Academic journal article The Journal of Southern Legal History

Conversations with Judge Griffin B. Bell King & Spalding, LLP August 2003

Academic journal article The Journal of Southern Legal History

Conversations with Judge Griffin B. Bell King & Spalding, LLP August 2003

Article excerpt

with Robert L. Steed, Richard A. Schneider, Wick Sollers, and Chilton Varner

Judge Griffin Bell says his father may have had it in his head that he wanted him to be a lawyer but it's doubtful his father could have imagined what his son would accomplish. Serving as Chief of Staff to the Governor of Georgia, Legal Advisor to diree United States Presidents, Federal Appellate Judge for fourteen years, Attorney General of the United States, and Managing Partner of King & Spalding, to name just a few of Griffin Bell's many achievements.

Born October 31, 1918 in Americus, Georgia, Griffin Boyette Bell graduated from high school at age fifteen, briefly attended Georgia Soudiwestern College, and in 1942 was drafted into die United States Army and became a company commander to more than 500 soldiers in the transportation division. By Bell's own assessment, the Army is where he got the most valuable management experience of his life.

Taking advantage of the GI Bill, Bell was driving to Athens to enroll in die University of Georgia School of Law when he stopped in Macon and talked with die Dean of Mercer University Law School. "Until finding a job with a law firm here, I will enroll at Mercer," Bell told die Dean. A deal was sunck and a life-long love affair between Bell and Mercer University began.

After passing die Georgia Bar, Bell was hired as a city attorney in Warner Robins because, as he tells it, 44I was one of the few veterans who didn't use curse words during the interview." Bell worked for a law firm in Savannah and then another firm in Rome, Georgia when he was personally recruited by Hughes Spalding, Sr. to join the law firm then known as Spalding, Sibley, Troutman & Kelley. Spalding was puzzled as to why Bell would turn down previous offers from numerous firms that had tried to recruit him. Asked what would convince him to join Spalding's law firm, Bell asked to look at die firm's books. When Bell determined diat the firm had done well all through the Depression, Bell changed his mind and agreed to join the other nine attorneys. In 1953, he became a partner at King & Spalding and became managing partner in 1958.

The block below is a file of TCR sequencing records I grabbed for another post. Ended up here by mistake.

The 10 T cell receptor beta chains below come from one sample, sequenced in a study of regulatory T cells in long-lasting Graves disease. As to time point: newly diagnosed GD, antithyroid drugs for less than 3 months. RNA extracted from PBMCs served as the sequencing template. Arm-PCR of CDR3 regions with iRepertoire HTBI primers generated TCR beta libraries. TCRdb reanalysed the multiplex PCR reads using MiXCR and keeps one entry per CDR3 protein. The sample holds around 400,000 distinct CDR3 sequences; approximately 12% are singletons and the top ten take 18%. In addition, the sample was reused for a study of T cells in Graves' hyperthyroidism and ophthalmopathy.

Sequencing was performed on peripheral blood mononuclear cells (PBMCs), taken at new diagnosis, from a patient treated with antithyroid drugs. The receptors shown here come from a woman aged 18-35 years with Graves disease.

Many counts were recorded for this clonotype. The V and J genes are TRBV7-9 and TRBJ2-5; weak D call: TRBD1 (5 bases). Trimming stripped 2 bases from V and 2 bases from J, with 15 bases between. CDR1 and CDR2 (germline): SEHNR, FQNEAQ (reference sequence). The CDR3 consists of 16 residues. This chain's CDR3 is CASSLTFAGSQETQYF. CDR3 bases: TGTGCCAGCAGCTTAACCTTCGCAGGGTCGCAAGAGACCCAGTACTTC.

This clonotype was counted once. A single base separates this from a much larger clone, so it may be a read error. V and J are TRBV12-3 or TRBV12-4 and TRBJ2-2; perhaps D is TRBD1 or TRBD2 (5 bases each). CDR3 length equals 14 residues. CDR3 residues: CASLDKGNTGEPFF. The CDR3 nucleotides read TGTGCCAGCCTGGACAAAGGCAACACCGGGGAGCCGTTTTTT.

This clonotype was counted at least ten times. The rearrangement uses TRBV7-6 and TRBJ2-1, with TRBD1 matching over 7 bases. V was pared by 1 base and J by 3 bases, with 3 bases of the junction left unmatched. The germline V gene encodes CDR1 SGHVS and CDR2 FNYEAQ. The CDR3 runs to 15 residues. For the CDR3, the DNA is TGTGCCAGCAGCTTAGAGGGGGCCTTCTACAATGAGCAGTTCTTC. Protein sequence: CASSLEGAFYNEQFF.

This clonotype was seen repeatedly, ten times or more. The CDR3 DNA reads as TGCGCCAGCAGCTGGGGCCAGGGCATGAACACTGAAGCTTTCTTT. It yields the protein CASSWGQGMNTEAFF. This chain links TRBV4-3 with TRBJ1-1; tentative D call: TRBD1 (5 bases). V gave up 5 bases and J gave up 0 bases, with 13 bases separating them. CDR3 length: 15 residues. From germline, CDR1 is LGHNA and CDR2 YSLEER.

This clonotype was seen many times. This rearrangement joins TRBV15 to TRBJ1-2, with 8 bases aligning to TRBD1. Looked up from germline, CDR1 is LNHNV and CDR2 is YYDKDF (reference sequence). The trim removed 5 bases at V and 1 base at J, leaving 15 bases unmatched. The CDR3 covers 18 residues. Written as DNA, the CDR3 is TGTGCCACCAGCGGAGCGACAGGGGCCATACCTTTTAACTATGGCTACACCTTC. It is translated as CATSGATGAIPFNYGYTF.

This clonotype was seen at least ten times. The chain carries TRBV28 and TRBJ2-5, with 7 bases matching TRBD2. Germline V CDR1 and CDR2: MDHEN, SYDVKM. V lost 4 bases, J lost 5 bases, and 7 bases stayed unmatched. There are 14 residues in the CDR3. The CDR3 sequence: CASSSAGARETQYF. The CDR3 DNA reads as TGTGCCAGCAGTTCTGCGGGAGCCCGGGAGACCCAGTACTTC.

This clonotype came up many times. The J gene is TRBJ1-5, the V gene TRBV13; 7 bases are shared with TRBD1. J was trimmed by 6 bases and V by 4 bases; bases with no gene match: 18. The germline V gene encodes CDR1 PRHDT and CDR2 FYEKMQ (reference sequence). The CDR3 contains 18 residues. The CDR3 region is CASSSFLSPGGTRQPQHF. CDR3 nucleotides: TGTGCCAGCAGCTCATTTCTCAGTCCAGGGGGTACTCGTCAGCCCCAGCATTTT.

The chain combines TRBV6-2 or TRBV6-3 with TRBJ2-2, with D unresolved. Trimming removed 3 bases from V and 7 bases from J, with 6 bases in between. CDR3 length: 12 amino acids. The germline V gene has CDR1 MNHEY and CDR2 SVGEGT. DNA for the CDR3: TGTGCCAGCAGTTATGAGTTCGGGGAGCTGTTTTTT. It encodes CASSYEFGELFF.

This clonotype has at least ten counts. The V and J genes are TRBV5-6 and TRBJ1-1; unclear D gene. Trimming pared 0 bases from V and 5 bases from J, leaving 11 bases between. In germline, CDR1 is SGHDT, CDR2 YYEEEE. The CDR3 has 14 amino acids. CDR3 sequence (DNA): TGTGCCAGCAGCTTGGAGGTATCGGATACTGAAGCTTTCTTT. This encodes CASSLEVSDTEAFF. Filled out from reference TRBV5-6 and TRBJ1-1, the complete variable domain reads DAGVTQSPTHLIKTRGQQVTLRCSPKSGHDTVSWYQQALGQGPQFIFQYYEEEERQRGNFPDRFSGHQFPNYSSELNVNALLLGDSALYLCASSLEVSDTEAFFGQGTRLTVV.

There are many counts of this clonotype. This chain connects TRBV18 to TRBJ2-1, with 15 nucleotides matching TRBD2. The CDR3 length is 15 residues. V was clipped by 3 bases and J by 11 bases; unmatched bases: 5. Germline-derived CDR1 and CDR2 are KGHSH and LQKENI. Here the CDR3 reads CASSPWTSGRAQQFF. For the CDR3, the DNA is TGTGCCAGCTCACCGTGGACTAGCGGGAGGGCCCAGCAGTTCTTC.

In 1959, Bell was named Chief of Staff to Governor Ernest Vandiver. In 1961, President John F. Kennedy appointed him to serve as a United States Circuit Judge on the Fifth Circuit Court of Appeals. As a judge during this socially volatile time, Bell became known as one of the court's most hardened enforcers of civil rights. He was known for applying the law as written. In an unusual move for a federal appellate judge with a lifetime appointment, Bell resigned and returned to King & Spalding in 1975, leaving public service behind him, or so he thought.

Eleven months later, a childhood acquaintance, Jimmy Carter, was elected President of the United States and nominated Bell to be Attorney General. After a political firestorm of Senate hearings, Griffin Bell was confirmed by a vote of 75 to 21 and became an outstanding Attorney General. When he resigned in 1979, Chief Justice Warren Burger said, "No finer man has ever occupied the great office of Attorney General of the United States or discharged his duties with greater distinction."

Judge Bell returned to King & Spalding where he brought several clients to the firm. He became nationally recognized for conducting internal investigations for clients such as Exxon on the Exxon Valdez oil spill and Dow Corning on the breast implant controversy. Bell also served as President George H. W. Bush's personal attorney during the Independent Counsel's investigation of the Iran-Contra affair.

Judge Bell has been described as a cross between Mark Twain and John Marshall. He has been admired for being witty, savvy, intelligent, plain spoken, and pragmatic. King 8c Spalding partner, Robert Steed, said, "His is the finest, quickest, best legal mind I've ever experienced. Judge Bell was thinking outside the box before there was a box. …

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